People convicted of crimes often find it difficult to get a job, find housing or go back to school, even decades after a crime occurred. These former inmates are often desperate to turn their lives around and become contributing members of society, but the barriers they face can prevent them from integrating back into their communities.
It’s one reason why Salt Lake County launched Expungement Day, an event where volunteer attorneys connect and guide people through the complicated process of having a record expunged. This year, students from the University of Utah S.J. Quinney College of Law joined dozens of other volunteer attorneys in Salt Lake City at the one-day event, where they helped people determine their eligibility for an expungement, helped clients fill out applications needed to start the expungement process and provided other options for people who may not be immediately eligible to expunge their records.
Helping community members remove old convictions from their records is essential for many to get a new lease on life. People who were convicted of non-violent crimes and who have a short criminal history may be eligible to have their crimes expunged from their records. But the expungement process is not a simple one. It can require months of waiting, hundreds of dollars in fees and a higher level of legal expertise that the average person just doesn’t have.
Salt Lake County is taking steps to make the expungement process easier and more accessible to the residents of Utah.
At the event earlier this summer, a large team of volunteers, including law students and College of Law alumni, worked with Salt Lake County to help clear the records of hundreds of people who showed up.
“I am happy to help anyone who has paid their debt to society,” said Salt Lake County District Attorney Sim Gill, who helped prosecute many of the cases against people who showed up at the event to clear their names. “Almost 70 million people in this country have at least one conviction, and many of them are eligible for expungement, but they don’t have the information.”
At Expungement Day, law students assisted by checking in clients, fingerprinting and running background checks. Volunteer attorneys met with clients one-on-one to determine if they were eligible for expungement and helped the clients get the expungement process started. In total, 348 people were filed for expungement at the event. Eligible clients had their expungement fees waived by the county.
“It’s really rewarding to help people get a second chance,” said Ana Flores, a U law student and student director of the Pro Bono Initiative’s Expungement Clinic. “You can just feel how excited they are to make this change. Plus, it’s a great way for law students to get hands-on experience and network with local attorneys.”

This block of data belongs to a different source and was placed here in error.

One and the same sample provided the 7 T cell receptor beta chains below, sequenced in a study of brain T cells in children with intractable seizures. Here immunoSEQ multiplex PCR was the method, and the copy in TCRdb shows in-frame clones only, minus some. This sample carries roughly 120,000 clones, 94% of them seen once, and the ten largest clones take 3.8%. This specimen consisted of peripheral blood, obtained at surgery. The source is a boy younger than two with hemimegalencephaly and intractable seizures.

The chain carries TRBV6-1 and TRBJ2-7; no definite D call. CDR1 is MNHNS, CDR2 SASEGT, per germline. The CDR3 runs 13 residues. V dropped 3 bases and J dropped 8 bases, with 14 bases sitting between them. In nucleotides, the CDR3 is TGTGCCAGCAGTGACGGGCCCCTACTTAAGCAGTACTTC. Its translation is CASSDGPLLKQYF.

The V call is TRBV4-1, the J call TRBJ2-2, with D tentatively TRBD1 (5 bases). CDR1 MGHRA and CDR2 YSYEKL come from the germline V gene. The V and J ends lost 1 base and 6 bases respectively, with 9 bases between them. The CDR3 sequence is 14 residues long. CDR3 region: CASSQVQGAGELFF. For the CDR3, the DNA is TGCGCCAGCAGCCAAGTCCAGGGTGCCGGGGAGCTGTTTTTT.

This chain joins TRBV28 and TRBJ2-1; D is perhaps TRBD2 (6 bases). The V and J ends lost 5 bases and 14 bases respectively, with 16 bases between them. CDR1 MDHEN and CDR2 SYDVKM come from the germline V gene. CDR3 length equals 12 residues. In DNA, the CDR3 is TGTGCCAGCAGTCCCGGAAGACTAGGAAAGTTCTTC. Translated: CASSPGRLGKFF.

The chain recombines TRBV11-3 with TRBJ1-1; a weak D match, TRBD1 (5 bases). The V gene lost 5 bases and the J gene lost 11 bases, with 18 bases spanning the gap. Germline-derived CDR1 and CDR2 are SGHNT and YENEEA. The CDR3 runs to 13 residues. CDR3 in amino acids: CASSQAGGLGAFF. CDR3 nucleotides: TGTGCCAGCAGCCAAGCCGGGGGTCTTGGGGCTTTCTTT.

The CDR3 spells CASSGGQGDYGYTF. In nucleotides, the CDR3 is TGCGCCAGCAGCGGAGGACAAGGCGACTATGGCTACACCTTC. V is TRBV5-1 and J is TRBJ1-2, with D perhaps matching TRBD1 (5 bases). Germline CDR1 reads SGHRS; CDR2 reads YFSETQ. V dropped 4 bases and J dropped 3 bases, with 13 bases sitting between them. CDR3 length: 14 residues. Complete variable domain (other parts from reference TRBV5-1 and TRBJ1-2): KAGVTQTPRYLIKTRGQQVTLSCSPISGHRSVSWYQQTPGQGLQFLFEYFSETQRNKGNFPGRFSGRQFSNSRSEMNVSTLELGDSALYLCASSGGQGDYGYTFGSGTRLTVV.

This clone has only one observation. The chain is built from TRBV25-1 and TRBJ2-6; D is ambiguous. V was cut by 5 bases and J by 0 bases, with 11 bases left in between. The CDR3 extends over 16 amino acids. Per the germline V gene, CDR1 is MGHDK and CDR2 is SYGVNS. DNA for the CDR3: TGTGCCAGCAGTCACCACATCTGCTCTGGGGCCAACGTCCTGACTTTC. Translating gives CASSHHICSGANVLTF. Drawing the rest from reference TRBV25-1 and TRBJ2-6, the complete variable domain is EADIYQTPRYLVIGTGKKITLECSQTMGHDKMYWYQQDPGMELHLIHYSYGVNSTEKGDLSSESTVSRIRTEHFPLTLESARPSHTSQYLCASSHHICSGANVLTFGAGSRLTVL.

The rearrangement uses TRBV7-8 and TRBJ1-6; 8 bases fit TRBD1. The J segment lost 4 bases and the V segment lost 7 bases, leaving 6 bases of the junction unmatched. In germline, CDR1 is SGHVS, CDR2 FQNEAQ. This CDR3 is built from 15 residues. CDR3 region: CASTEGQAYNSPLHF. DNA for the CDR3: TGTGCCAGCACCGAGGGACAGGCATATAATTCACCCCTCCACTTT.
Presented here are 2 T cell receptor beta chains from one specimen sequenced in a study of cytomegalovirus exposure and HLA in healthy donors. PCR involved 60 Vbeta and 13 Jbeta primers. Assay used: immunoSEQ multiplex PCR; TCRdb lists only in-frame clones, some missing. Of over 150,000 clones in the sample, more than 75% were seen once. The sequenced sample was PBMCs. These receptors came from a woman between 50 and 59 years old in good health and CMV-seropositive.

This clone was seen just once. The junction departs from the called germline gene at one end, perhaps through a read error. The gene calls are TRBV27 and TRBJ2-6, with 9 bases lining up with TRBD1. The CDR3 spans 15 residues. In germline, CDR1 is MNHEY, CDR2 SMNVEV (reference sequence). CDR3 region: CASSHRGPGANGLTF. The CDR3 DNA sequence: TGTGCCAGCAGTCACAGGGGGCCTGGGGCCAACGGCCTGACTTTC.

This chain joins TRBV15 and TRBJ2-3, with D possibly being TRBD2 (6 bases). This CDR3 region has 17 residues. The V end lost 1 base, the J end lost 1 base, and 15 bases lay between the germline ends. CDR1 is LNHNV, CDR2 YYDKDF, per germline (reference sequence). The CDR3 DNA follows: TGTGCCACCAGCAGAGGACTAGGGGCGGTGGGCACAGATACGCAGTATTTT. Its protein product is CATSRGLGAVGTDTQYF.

The Expungement Day event is part of Salt Lake County Mayor Jenny Wilson’s efforts to lower recidivism rates and end cycles of homelessness and addiction. Many who seek expungements have since turned their lives around and need a fresh start, she noted.
“A criminal record creates many barriers for individuals, including an inability to access housing, employment and educational opportunities,” said Wilson in a press conference at the event. “The road to self-reliance and independence is often blocked by past crimes that show up in routine background and credit checks. As a county, we need to help individuals move past the stain of a criminal record.”
Other actions to support reform include hiring Jake Smith, a 2018 graduate of the S.J. Quinney College of Law, as an “expungement navigator” for the county. Smith’s job entails working with people to navigate the expungement process.
In his new position, it’s estimated that Smith will help between 300 and 500 additional people clear their records by the end of the year.
Smith shared with the public that he’s committed to helping anyone in need of information about the process to expunge a record and encouraged those interested to reach out to the county for more information.
“There is a misconception that the expungement of criminal records is undeserved. The Utah State Legislature has provided strict guidelines as to who is eligible,” said Smith. “These individuals have already been punished for their crimes, and it is unfair for landlords and employers to discriminate against them for the rest of their lives after they have waited the statutorily mandated period to clear these low-level offenses, many of which are class C misdemeanors and infractions. It is not in the interest of justice to keep a person from getting a job or housing at age 40 for being in possession of alcohol at age 19.”